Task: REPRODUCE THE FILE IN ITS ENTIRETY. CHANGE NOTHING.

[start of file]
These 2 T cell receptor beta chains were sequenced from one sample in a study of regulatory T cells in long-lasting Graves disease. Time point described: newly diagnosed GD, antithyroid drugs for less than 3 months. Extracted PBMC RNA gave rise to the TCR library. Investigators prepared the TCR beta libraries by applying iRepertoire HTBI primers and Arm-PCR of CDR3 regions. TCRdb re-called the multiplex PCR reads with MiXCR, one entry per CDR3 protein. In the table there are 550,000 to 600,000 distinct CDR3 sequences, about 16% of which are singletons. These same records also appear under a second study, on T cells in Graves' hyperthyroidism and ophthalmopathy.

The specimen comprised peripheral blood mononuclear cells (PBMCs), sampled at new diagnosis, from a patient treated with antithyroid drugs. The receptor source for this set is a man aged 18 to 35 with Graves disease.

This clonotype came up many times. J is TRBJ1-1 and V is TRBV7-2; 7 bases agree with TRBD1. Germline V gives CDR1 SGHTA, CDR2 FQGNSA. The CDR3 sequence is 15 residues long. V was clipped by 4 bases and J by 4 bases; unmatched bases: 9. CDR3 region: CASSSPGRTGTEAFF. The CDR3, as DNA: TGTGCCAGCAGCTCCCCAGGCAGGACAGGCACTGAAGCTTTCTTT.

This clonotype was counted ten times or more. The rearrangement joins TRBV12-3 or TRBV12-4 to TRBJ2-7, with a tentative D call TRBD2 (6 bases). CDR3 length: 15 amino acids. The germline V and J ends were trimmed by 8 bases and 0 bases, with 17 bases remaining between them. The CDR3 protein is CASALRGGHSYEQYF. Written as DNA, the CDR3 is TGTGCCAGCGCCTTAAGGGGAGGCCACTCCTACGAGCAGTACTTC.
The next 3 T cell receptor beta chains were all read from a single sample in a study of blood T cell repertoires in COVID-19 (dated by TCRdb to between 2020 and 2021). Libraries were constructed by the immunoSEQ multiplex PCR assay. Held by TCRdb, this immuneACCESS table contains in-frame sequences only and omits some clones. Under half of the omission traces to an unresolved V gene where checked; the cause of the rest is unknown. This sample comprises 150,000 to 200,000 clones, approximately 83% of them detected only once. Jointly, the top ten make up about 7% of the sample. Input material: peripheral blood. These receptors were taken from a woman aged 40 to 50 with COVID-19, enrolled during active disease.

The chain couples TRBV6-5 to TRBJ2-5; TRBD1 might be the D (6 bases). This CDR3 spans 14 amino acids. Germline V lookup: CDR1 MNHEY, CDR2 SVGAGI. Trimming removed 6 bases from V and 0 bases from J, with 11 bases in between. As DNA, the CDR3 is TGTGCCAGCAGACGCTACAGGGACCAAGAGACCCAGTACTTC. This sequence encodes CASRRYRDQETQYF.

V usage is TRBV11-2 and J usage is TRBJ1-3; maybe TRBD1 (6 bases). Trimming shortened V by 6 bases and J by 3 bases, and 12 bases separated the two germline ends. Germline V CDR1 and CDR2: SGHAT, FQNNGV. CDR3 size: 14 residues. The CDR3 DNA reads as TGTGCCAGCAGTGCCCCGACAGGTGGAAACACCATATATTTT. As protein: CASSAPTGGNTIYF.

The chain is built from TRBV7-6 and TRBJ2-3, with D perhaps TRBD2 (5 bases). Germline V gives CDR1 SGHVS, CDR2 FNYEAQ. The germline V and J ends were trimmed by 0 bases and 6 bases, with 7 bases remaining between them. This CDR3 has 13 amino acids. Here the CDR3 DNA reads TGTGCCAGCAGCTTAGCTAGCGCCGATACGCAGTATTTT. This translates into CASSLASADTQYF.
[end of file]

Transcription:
These 2 T cell receptor beta chains were sequenced from one sample in a study of regulatory T cells in long-lasting Graves disease. Time point described: newly diagnosed GD, antithyroid drugs for less than 3 months. Extracted PBMC RNA gave rise to the TCR library. Investigators prepared the TCR beta libraries by applying iRepertoire HTBI primers and Arm-PCR of CDR3 regions. TCRdb re-called the multiplex PCR reads with MiXCR, one entry per CDR3 protein. In the table there are 550,000 to 600,000 distinct CDR3 sequences, about 16% of which are singletons. These same records also appear under a second study, on T cells in Graves' hyperthyroidism and ophthalmopathy.

The specimen comprised peripheral blood mononuclear cells (PBMCs), sampled at new diagnosis, from a patient treated with antithyroid drugs. The receptor source for this set is a man aged 18 to 35 with Graves disease.

This clonotype came up many times. J is TRBJ1-1 and V is TRBV7-2; 7 bases agree with TRBD1. Germline V gives CDR1 SGHTA, CDR2 FQGNSA. The CDR3 sequence is 15 residues long. V was clipped by 4 bases and J by 4 bases; unmatched bases: 9. CDR3 region: CASSSPGRTGTEAFF. The CDR3, as DNA: TGTGCCAGCAGCTCCCCAGGCAGGACAGGCACTGAAGCTTTCTTT.

This clonotype was counted ten times or more. The rearrangement joins TRBV12-3 or TRBV12-4 to TRBJ2-7, with a tentative D call TRBD2 (6 bases). CDR3 length: 15 amino acids. The germline V and J ends were trimmed by 8 bases and 0 bases, with 17 bases remaining between them. The CDR3 protein is CASALRGGHSYEQYF. Written as DNA, the CDR3 is TGTGCCAGCGCCTTAAGGGGAGGCCACTCCTACGAGCAGTACTTC.
The next 3 T cell receptor beta chains were all read from a single sample in a study of blood T cell repertoires in COVID-19 (dated by TCRdb to between 2020 and 2021). Libraries were constructed by the immunoSEQ multiplex PCR assay. Held by TCRdb, this immuneACCESS table contains in-frame sequences only and omits some clones. Under half of the omission traces to an unresolved V gene where checked; the cause of the rest is unknown. This sample comprises 150,000 to 200,000 clones, approximately 83% of them detected only once. Jointly, the top ten make up about 7% of the sample. Input material: peripheral blood. These receptors were taken from a woman aged 40 to 50 with COVID-19, enrolled during active disease.

The chain couples TRBV6-5 to TRBJ2-5; TRBD1 might be the D (6 bases). This CDR3 spans 14 amino acids. Germline V lookup: CDR1 MNHEY, CDR2 SVGAGI. Trimming removed 6 bases from V and 0 bases from J, with 11 bases in between. As DNA, the CDR3 is TGTGCCAGCAGACGCTACAGGGACCAAGAGACCCAGTACTTC. This sequence encodes CASRRYRDQETQYF.

V usage is TRBV11-2 and J usage is TRBJ1-3; maybe TRBD1 (6 bases). Trimming shortened V by 6 bases and J by 3 bases, and 12 bases separated the two germline ends. Germline V CDR1 and CDR2: SGHAT, FQNNGV. CDR3 size: 14 residues. The CDR3 DNA reads as TGTGCCAGCAGTGCCCCGACAGGTGGAAACACCATATATTTT. As protein: CASSAPTGGNTIYF.

The chain is built from TRBV7-6 and TRBJ2-3, with D perhaps TRBD2 (5 bases). Germline V gives CDR1 SGHVS, CDR2 FNYEAQ. The germline V and J ends were trimmed by 0 bases and 6 bases, with 7 bases remaining between them. This CDR3 has 13 amino acids. Here the CDR3 DNA reads TGTGCCAGCAGCTTAGCTAGCGCCGATACGCAGTATTTT. This translates into CASSLASADTQYF.